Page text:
Amidst the doom and gloom of Pakistan’s current political dynamics came the news of the nomination of Dr Amjad Saqib for the Nobel Peace Prize 2022. Dr Saqib is the founder and Executive Director of Akhuwat, the world’s largest Islamic microfinance organization. Pakistan despite its new divisions of ideology and power paradigms celebrated in unison the latest honour bestowed on Dr Saqib, a glowing manifestation of how selfless work for the betterment of humanity is its own reward, celebrated by the people with gratitude, on an individual and national level.

In my introduction to Dr Saqib for an interview for Gulf News last year, I wrote: “When I think about Dr Saqib’s work, one-of-a-kind is the adjective that comes to my mind. In a world full of philanthropists and social workers what is that one thing that makes Dr Saqib’s work singularly special? To me it is his deep empathy for those he helps through his work. I believe that protection of their self-respect is his primary concern, and safeguarding the sanctity of their dignity is his constant credo.”

Dr Saqib’s microfinancing organization is titled Akhuwat, which as he explains is derived from “Mawakhat-e-Medina.” When I asked him last year what Akhuwat means for him, his answer was stunning in its simplicity, its expansiveness: “When Prophet Mohammad (pbuh) migrated to Medina from Mecca, he was accompanied by some of his relatives and friends. Most of those people belonged to affluent families, but the journey of hijra (migration) resulted in financial hardships. When they reached Medina, they required some resources to restart their lives, but they did not want to ask anyone for charity. Medina didn’t have any financial institution that they could approach for help, but there were Jewish moneylenders who gave loans charging a huge interest. Paying or taking usury was against the religious teachings of the migrants from Mecca.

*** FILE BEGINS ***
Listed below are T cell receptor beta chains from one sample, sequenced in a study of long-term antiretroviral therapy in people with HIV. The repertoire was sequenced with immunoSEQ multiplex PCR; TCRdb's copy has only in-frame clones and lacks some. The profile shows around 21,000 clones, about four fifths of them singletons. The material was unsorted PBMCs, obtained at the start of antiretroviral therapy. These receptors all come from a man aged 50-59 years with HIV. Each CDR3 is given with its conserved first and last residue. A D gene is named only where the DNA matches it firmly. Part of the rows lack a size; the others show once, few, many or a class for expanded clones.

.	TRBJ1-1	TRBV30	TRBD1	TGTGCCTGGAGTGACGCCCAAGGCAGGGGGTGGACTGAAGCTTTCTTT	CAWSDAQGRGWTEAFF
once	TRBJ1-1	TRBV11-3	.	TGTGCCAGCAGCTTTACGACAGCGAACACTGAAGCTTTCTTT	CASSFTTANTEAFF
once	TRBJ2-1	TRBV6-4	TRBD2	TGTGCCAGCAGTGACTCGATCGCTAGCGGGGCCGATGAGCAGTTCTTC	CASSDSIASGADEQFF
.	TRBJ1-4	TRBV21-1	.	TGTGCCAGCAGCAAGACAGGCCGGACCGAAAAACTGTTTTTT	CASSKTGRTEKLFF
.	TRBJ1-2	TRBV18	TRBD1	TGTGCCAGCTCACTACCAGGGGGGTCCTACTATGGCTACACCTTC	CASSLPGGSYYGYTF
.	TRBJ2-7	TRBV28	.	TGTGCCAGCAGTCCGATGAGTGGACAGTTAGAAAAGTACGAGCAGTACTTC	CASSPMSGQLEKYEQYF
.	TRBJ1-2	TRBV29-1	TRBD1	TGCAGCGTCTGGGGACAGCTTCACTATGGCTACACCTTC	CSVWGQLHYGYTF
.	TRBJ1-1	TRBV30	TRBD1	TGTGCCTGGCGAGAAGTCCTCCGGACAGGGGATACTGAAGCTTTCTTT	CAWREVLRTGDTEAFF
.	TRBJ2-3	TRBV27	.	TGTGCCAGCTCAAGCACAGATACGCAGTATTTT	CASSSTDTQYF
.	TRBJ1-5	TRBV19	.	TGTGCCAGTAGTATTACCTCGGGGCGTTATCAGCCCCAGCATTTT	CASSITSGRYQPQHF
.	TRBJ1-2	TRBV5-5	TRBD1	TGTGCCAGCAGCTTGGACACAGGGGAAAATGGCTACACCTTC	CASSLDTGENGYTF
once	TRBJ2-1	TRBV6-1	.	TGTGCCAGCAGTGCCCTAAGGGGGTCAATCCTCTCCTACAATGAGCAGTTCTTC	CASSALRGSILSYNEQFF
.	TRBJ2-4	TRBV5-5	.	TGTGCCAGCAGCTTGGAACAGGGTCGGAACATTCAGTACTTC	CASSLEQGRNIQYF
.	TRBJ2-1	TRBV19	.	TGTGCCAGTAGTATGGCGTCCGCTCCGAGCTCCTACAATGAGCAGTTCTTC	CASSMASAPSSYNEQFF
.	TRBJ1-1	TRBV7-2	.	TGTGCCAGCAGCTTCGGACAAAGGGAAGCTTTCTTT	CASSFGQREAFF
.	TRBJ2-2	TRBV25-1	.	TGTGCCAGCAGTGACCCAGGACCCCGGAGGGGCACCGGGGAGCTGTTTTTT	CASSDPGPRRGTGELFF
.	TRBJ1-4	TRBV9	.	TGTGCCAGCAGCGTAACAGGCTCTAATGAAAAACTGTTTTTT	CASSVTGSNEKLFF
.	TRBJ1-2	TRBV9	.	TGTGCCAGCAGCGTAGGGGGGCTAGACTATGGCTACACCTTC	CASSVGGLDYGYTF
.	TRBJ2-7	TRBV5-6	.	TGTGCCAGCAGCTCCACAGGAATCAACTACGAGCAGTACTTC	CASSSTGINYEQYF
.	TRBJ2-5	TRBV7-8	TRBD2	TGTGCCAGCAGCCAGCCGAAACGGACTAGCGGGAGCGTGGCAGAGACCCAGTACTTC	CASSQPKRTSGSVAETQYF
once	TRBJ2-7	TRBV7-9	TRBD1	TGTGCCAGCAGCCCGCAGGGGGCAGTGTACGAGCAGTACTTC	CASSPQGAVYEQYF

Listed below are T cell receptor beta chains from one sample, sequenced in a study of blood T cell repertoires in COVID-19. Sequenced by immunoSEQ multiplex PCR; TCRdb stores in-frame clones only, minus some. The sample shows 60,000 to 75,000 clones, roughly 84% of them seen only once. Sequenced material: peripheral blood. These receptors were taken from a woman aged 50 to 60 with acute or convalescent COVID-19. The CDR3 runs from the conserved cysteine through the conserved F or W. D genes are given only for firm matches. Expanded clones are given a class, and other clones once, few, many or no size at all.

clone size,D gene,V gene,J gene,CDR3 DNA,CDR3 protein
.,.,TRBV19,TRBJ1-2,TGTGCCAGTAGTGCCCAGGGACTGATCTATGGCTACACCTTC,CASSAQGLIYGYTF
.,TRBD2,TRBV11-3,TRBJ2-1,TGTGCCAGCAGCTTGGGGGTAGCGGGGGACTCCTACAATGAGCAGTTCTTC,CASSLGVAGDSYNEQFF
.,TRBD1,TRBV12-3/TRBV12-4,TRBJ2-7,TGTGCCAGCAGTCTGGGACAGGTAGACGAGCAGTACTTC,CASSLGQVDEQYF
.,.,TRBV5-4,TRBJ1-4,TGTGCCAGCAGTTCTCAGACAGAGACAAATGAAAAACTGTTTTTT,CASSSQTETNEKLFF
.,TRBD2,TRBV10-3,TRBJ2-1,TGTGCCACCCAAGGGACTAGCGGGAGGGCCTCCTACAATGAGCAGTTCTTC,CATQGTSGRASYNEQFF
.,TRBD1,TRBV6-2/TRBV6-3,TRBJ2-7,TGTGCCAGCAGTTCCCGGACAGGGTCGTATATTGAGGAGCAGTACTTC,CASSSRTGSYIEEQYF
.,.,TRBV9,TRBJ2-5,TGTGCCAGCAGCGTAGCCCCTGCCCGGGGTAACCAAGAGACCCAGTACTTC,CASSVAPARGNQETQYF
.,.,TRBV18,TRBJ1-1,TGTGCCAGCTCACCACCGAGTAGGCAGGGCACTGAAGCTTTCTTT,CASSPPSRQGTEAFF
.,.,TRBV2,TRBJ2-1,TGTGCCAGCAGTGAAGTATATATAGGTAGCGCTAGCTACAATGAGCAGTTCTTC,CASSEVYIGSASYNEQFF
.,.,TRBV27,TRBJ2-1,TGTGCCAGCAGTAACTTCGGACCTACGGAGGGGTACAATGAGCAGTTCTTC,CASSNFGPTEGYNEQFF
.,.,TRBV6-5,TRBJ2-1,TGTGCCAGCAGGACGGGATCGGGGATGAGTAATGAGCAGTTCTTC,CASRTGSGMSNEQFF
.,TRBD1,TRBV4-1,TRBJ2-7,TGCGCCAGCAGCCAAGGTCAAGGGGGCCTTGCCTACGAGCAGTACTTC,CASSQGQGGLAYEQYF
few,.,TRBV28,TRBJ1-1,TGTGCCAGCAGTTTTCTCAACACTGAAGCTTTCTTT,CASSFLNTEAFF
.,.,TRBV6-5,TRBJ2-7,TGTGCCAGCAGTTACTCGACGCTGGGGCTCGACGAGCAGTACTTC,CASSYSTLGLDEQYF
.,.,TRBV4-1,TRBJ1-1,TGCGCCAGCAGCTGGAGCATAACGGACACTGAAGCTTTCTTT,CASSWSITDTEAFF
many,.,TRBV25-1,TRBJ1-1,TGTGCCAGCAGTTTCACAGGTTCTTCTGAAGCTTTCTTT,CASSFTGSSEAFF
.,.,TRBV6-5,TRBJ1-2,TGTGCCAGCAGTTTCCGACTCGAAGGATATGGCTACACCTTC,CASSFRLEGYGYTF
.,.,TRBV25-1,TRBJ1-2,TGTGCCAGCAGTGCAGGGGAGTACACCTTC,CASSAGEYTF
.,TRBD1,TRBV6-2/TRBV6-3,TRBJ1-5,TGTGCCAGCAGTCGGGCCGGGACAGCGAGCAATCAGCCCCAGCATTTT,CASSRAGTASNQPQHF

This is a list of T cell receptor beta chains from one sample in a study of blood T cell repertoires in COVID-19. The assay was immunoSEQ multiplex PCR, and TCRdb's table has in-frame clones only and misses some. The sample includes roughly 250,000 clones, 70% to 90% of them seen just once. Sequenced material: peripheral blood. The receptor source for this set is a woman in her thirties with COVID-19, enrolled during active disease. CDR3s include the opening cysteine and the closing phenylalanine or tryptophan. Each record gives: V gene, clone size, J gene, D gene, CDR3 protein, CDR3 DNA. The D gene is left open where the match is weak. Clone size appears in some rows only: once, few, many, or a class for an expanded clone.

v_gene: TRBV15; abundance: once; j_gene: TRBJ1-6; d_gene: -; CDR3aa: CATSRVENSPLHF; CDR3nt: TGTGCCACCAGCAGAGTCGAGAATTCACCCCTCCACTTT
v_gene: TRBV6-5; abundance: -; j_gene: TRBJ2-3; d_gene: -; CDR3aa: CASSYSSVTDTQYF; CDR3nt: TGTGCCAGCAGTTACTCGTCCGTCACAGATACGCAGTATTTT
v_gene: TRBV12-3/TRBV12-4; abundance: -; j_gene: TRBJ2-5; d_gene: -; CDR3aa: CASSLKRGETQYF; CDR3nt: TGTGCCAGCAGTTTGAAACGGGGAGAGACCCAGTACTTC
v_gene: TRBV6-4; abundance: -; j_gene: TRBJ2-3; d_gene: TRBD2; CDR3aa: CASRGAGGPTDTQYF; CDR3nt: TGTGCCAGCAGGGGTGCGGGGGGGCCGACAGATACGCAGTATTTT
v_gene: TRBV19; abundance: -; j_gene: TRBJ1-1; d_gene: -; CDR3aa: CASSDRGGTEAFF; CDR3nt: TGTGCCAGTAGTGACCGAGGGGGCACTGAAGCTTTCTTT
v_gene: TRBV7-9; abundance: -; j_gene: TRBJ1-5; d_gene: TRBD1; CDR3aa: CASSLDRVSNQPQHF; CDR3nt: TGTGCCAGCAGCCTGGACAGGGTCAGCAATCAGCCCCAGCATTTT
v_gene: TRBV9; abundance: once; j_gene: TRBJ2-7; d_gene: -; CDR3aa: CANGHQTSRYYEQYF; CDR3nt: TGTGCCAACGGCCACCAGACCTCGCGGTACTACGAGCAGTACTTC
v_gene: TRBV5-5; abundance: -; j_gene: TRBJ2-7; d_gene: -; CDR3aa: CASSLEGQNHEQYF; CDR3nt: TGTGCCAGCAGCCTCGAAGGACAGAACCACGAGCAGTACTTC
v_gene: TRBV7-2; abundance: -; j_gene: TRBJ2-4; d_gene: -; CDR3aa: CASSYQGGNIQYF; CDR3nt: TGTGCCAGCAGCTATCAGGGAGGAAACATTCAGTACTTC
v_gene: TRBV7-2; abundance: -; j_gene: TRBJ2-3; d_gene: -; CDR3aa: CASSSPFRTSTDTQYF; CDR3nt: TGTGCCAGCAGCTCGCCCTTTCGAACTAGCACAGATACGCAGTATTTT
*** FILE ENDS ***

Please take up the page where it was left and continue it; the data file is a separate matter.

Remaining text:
Prophet Mohammad (pbuh) presented a truly beautiful concept. He declared that one citizen of Medina, who would be called Ansar, and one Muhajir (migrant) from Mecca would form a bond. On the basis of that bond, they would be brothers and help one another. That relationship was called ‘mawakhat’. It means bhai-chara (brotherhood). After being connected in that relationship every Ansar assisted his Muhajir brother to start a business. Because of that the Muhajirs were able to stand on their own very soon. Not before long the world saw that those who had arrived in Medina in destitution were back on their feet.

What we believe is that the manifestation of mawakhat is not merely a historic event, it is a complete philosophy. And that philosophy is always applicable as it is beyond the limitations of geography and time.”

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